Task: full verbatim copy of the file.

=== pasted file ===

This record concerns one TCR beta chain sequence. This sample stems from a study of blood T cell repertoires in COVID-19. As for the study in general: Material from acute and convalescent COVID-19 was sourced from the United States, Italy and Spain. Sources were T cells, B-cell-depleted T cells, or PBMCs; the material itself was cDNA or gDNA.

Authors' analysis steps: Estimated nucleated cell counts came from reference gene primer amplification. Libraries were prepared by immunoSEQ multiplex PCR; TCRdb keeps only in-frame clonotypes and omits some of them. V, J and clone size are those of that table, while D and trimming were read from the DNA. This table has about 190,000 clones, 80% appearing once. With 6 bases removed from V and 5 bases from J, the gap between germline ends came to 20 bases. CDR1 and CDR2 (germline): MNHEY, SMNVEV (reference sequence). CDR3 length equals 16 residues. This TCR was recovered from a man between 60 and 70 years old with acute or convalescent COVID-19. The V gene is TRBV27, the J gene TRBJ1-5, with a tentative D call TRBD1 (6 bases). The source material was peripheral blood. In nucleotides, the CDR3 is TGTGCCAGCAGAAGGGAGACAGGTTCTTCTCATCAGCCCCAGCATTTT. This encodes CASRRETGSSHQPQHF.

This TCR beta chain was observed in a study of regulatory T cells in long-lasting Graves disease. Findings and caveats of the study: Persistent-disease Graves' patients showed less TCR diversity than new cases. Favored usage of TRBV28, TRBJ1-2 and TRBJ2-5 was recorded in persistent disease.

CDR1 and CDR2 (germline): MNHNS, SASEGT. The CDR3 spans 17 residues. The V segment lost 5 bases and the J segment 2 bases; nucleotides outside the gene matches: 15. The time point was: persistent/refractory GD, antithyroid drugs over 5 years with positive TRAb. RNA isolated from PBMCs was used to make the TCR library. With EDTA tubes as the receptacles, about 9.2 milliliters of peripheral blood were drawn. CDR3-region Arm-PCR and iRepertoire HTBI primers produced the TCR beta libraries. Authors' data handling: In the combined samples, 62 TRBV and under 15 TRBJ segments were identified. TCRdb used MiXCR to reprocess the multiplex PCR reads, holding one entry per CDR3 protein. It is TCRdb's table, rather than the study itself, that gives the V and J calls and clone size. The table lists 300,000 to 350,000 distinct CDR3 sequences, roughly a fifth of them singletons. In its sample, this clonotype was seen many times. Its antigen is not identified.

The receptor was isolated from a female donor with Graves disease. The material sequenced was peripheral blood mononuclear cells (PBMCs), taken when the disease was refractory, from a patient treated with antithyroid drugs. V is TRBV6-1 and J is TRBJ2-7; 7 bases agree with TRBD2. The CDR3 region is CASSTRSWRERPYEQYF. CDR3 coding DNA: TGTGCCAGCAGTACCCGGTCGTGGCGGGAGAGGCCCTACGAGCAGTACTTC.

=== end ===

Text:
This record concerns one TCR beta chain sequence. This sample stems from a study of blood T cell repertoires in COVID-19. As for the study in general: Material from acute and convalescent COVID-19 was sourced from the United States, Italy and Spain. Sources were T cells, B-cell-depleted T cells, or PBMCs; the material itself was cDNA or gDNA.

Authors' analysis steps: Estimated nucleated cell counts came from reference gene primer amplification. Libraries were prepared by immunoSEQ multiplex PCR; TCRdb keeps only in-frame clonotypes and omits some of them. V, J and clone size are those of that table, while D and trimming were read from the DNA. This table has about 190,000 clones, 80% appearing once. With 6 bases removed from V and 5 bases from J, the gap between germline ends came to 20 bases. CDR1 and CDR2 (germline): MNHEY, SMNVEV (reference sequence). CDR3 length equals 16 residues. This TCR was recovered from a man between 60 and 70 years old with acute or convalescent COVID-19. The V gene is TRBV27, the J gene TRBJ1-5, with a tentative D call TRBD1 (6 bases). The source material was peripheral blood. In nucleotides, the CDR3 is TGTGCCAGCAGAAGGGAGACAGGTTCTTCTCATCAGCCCCAGCATTTT. This encodes CASRRETGSSHQPQHF.

This TCR beta chain was observed in a study of regulatory T cells in long-lasting Graves disease. Findings and caveats of the study: Persistent-disease Graves' patients showed less TCR diversity than new cases. Favored usage of TRBV28, TRBJ1-2 and TRBJ2-5 was recorded in persistent disease.

CDR1 and CDR2 (germline): MNHNS, SASEGT. The CDR3 spans 17 residues. The V segment lost 5 bases and the J segment 2 bases; nucleotides outside the gene matches: 15. The time point was: persistent/refractory GD, antithyroid drugs over 5 years with positive TRAb. RNA isolated from PBMCs was used to make the TCR library. With EDTA tubes as the receptacles, about 9.2 milliliters of peripheral blood were drawn. CDR3-region Arm-PCR and iRepertoire HTBI primers produced the TCR beta libraries. Authors' data handling: In the combined samples, 62 TRBV and under 15 TRBJ segments were identified. TCRdb used MiXCR to reprocess the multiplex PCR reads, holding one entry per CDR3 protein. It is TCRdb's table, rather than the study itself, that gives the V and J calls and clone size. The table lists 300,000 to 350,000 distinct CDR3 sequences, roughly a fifth of them singletons. In its sample, this clonotype was seen many times. Its antigen is not identified.

The receptor was isolated from a female donor with Graves disease. The material sequenced was peripheral blood mononuclear cells (PBMCs), taken when the disease was refractory, from a patient treated with antithyroid drugs. V is TRBV6-1 and J is TRBJ2-7; 7 bases agree with TRBD2. The CDR3 region is CASSTRSWRERPYEQYF. CDR3 coding DNA: TGTGCCAGCAGTACCCGGTCGTGGCGGGAGAGGCCCTACGAGCAGTACTTC.